But according to intrepid Bloomberg Law reporter Ben Penn, the Department of Labor’s “open door” for stakeholder input is pretty much only open to the business community and not to organizations representing workers:
When the Labor Department convened top stakeholders in October for a closed-door briefing on reversing regulations, business representatives filled the room almost exclusively, according to a document obtained by Bloomberg Law.
Eighty individuals RSVP’d that they would attend the Oct. 2 event at DOL headquarters, titled “Cut the Red Tape: Liberating America from Bureaucracy.” A Bloomberg Law review of the list shows the scheduled guests break down as follows: 53 from industry trade associations; 10 business lobbyists; eight management attorneys; five GOP congressional staffers; and four people from an array of neutral, safety-focused offices. The final list of those confirmed to attend doesn’t include anyone representing workers.
Federal Employees and Whistleblower Committees: R.I.P
Trump’s FY 2019 budget plan proposed eliminating both the FACOSH and WPAC. WPAC was established in 2012 to help OSHA “improve the fairness, efficiency, effectiveness, and transparency of OSHA’s administration of whistleblower protections.” WPAC was one of the many initiatives undertaken in the Obama administration to improve the operation of OSHA’s troubled Whistleblower Program, including creating a separate directorate and a separate budget item. Achievements of the committee include the publication of the first-ever Recommended Practices for Employers for Addressing and Preventing Retaliation which assists employers in creating workplaces in which employees can voice their concerns without fear of retaliation. Note “Recommended Practices for Employers…” The whole point of the publication was to help employers prevent any whistleblower problems before they occurred. What could the Trump administration possibly have against that.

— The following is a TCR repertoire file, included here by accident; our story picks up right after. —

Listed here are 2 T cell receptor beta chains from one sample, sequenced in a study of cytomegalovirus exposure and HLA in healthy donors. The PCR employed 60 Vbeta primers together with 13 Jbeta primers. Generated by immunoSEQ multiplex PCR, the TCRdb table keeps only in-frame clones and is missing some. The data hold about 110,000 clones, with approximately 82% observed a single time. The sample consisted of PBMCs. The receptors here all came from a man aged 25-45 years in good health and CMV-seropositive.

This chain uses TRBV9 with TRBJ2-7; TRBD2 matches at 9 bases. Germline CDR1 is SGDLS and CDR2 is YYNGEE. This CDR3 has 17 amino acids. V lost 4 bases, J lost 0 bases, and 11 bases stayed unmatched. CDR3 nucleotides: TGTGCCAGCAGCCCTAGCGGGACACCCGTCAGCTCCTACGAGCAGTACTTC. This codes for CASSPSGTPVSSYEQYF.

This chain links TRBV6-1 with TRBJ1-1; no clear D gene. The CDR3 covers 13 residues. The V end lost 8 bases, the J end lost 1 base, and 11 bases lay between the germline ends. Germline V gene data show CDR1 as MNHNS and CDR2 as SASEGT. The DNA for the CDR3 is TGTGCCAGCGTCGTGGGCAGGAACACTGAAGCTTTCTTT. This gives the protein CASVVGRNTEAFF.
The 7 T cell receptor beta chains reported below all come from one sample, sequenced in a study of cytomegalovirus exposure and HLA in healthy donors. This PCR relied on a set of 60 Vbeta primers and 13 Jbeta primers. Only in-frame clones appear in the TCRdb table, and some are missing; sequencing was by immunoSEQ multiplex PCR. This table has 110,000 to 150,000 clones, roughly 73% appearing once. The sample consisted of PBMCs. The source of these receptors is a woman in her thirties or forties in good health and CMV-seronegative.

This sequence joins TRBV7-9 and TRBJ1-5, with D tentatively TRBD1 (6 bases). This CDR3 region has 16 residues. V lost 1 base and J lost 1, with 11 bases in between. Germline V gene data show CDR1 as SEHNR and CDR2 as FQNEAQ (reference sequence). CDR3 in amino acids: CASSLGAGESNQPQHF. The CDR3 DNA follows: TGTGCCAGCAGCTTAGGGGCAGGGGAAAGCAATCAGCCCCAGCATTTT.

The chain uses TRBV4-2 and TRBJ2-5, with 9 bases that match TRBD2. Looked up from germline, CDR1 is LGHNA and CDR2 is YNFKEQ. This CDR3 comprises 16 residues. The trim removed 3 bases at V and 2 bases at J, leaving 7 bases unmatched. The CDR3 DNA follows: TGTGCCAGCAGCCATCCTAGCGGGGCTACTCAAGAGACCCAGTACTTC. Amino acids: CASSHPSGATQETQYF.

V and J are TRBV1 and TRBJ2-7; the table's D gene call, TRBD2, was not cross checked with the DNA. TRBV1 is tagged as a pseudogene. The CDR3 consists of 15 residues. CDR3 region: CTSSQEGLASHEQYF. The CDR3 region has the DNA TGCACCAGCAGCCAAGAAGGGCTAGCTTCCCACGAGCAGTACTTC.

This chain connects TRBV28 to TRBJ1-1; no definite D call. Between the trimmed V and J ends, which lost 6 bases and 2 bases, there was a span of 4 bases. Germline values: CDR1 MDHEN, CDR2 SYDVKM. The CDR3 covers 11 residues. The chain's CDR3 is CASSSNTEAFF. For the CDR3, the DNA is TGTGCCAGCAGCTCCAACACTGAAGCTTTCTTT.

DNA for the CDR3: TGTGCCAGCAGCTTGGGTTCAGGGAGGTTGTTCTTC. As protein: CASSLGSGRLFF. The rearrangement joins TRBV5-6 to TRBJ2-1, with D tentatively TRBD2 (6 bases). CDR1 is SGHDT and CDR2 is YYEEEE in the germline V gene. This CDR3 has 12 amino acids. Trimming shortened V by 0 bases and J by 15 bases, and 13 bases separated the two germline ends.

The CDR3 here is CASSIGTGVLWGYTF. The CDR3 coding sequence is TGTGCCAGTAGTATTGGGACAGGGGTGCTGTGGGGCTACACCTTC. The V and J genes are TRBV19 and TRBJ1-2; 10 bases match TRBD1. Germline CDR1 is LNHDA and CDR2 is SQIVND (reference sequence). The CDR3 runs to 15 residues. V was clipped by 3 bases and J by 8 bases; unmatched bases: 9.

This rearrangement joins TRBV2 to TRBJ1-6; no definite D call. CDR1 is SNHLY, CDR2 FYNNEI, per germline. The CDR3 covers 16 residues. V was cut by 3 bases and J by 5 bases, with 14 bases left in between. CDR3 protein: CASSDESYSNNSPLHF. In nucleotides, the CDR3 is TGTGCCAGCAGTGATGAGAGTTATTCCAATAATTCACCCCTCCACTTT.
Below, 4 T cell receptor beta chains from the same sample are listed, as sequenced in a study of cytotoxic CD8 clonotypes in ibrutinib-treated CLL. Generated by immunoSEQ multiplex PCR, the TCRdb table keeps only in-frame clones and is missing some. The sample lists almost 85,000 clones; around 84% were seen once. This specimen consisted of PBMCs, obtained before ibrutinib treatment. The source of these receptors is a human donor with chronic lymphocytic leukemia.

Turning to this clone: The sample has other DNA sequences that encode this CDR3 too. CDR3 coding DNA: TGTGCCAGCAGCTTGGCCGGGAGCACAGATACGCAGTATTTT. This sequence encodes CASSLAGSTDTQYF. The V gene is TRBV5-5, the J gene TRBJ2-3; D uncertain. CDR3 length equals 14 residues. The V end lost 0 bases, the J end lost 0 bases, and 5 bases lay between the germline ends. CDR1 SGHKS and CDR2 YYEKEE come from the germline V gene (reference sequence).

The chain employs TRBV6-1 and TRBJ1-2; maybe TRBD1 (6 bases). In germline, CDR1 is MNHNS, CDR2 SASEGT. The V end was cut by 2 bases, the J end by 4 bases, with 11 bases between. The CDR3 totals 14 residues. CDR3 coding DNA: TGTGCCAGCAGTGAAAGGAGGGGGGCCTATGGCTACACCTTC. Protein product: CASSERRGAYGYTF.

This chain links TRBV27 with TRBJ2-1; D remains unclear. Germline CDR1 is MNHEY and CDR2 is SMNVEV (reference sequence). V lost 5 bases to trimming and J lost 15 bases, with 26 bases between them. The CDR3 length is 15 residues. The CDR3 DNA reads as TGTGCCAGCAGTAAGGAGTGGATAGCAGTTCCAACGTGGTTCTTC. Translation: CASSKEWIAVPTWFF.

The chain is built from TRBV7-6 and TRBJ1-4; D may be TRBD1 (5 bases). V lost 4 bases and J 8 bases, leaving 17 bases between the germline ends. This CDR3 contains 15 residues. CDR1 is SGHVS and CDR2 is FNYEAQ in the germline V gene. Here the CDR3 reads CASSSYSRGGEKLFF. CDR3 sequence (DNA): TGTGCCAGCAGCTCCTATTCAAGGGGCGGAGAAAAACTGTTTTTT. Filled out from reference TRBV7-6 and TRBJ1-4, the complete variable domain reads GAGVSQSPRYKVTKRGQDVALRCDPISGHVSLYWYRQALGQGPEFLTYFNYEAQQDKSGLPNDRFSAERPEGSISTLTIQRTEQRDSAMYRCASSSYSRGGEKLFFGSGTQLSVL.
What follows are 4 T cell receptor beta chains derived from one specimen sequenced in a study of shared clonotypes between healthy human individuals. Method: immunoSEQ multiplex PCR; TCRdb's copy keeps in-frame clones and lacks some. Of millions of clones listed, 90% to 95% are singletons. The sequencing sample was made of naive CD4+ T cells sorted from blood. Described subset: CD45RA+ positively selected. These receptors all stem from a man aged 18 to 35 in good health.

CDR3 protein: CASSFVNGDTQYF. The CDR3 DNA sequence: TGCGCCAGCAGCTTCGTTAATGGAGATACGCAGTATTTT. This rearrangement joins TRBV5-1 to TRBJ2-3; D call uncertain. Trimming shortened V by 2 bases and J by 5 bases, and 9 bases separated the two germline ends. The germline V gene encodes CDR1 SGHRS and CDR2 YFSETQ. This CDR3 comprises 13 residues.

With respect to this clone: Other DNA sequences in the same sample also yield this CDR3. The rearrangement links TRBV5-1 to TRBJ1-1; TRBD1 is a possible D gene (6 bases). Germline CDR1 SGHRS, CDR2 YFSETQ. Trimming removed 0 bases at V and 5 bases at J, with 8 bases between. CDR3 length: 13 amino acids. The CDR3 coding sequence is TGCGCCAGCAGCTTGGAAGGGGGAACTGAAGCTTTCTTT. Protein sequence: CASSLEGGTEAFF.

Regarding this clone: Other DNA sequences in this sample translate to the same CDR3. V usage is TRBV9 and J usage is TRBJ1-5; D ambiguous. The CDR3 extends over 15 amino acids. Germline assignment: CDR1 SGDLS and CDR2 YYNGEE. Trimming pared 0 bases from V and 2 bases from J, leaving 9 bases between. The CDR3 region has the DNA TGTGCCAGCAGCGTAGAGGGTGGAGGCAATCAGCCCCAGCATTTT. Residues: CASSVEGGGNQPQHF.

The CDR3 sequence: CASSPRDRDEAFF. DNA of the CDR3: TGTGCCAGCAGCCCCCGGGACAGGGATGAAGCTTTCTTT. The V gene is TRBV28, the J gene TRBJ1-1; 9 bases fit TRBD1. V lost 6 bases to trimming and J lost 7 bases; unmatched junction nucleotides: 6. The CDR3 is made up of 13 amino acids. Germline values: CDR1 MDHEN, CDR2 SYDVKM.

After asking repeatedly about why WPAC wasn’t meeting, WPAC Chair Emily Spieler finally received a response.
Anthony Rosa, the deputy director of Whistleblower Protection Programs, sent her an email saying the Labor Department was not convening meetings because of the president’s March 2017 executive order calling for a plan to reorganize the executive branch. “The intent of the [executive order] is to improve the efficiency, effectiveness, and accountability of the Executive Branch,” Rosa said in the email. “We do not know when this process will be completed.”
Efficiency, effectiveness, and accountability? I’d say none of the above.
OSHA is not the only agency whose committees are languishing. According to ProPublica, a nuclear advisory board, created by Obama to help sick workers get medical benefits, has lapsed, threatening the prospects of numerous sick workers at Los Alamos National Laboratory and other national labs who have struggled for years to get medical benefits.
The Union of Concerned Scientists raised concerns about the Trump administration’s approach to scientific advisory roles in a January report. Beyond the stalled OSHA committees, all advisory committees at the Interior Department have been frozen, and select committees at the Energy Department and the Food and Drug Administration have not been appointed or have been disbanded, according the union’s analysis of 24 departments.
Moreover, the U.S. Environmental Protection Agency’s science advisory board has lapsed for the past six months, which officials there have attributed to “delayed paperwork,” according to an article in Scientific American. And in December, members of the Presidential Advisory Council on HIV/AIDS were dismissed by form letter, after more than half the members resigned in protest of the Trump administration’s health policies, The Washington Post reported.